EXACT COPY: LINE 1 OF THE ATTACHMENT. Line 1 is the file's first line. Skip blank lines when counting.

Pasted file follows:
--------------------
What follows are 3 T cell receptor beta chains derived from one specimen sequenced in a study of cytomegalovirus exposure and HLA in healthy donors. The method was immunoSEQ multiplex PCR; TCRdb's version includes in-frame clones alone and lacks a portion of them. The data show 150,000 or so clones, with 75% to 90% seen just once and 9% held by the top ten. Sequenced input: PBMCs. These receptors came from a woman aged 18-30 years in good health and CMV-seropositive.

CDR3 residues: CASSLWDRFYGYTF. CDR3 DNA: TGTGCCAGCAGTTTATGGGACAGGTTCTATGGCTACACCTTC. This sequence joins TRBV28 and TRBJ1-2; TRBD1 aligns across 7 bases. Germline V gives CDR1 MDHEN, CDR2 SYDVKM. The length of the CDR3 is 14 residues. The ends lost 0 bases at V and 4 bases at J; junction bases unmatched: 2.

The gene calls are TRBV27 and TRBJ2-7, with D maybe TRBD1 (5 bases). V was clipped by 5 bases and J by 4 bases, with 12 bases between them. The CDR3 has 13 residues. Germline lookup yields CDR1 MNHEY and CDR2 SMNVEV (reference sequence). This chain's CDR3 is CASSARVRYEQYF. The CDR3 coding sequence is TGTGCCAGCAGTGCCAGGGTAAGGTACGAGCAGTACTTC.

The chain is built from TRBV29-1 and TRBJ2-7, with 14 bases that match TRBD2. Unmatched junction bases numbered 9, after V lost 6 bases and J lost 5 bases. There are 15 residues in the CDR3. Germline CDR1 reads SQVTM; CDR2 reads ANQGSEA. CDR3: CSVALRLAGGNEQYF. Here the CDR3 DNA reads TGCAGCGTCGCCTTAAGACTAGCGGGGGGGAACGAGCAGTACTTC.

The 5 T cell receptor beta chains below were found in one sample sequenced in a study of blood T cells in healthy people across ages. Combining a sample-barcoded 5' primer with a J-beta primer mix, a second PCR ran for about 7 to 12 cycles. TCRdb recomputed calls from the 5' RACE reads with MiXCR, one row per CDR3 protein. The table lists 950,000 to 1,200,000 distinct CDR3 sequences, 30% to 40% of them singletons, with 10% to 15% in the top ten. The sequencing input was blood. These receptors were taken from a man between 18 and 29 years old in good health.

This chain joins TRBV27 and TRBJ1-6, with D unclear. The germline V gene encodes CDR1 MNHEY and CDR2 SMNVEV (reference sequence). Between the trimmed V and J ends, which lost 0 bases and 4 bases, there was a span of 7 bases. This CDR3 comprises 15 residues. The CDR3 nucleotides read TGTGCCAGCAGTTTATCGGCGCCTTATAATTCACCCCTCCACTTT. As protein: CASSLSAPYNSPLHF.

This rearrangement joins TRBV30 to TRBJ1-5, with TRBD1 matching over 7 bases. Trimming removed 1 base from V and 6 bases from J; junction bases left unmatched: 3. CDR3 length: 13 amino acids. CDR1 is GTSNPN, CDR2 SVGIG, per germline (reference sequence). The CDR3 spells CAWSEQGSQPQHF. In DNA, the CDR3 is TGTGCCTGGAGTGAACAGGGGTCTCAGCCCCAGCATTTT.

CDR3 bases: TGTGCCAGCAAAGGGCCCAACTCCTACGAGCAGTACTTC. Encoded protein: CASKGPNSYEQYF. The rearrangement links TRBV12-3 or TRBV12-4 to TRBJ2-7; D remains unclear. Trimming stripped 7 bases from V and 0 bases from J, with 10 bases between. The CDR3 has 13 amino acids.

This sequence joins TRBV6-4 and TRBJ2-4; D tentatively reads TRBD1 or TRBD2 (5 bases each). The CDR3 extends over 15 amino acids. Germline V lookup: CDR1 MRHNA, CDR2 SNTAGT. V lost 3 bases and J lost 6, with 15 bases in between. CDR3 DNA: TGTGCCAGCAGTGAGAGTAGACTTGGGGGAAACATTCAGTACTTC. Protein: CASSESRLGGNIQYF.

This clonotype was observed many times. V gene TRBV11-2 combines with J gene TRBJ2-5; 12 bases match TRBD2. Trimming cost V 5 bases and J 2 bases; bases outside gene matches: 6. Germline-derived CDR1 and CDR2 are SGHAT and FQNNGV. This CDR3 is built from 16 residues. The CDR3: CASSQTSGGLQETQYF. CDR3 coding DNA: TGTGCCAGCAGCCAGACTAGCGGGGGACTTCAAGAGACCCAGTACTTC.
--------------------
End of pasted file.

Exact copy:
What follows are 3 T cell receptor beta chains derived from one specimen sequenced in a study of cytomegalovirus exposure and HLA in healthy donors. The method was immunoSEQ multiplex PCR; TCRdb's version includes in-frame clones alone and lacks a portion of them. The data show 150,000 or so clones, with 75% to 90% seen just once and 9% held by the top ten. Sequenced input: PBMCs. These receptors came from a woman aged 18-30 years in good health and CMV-seropositive.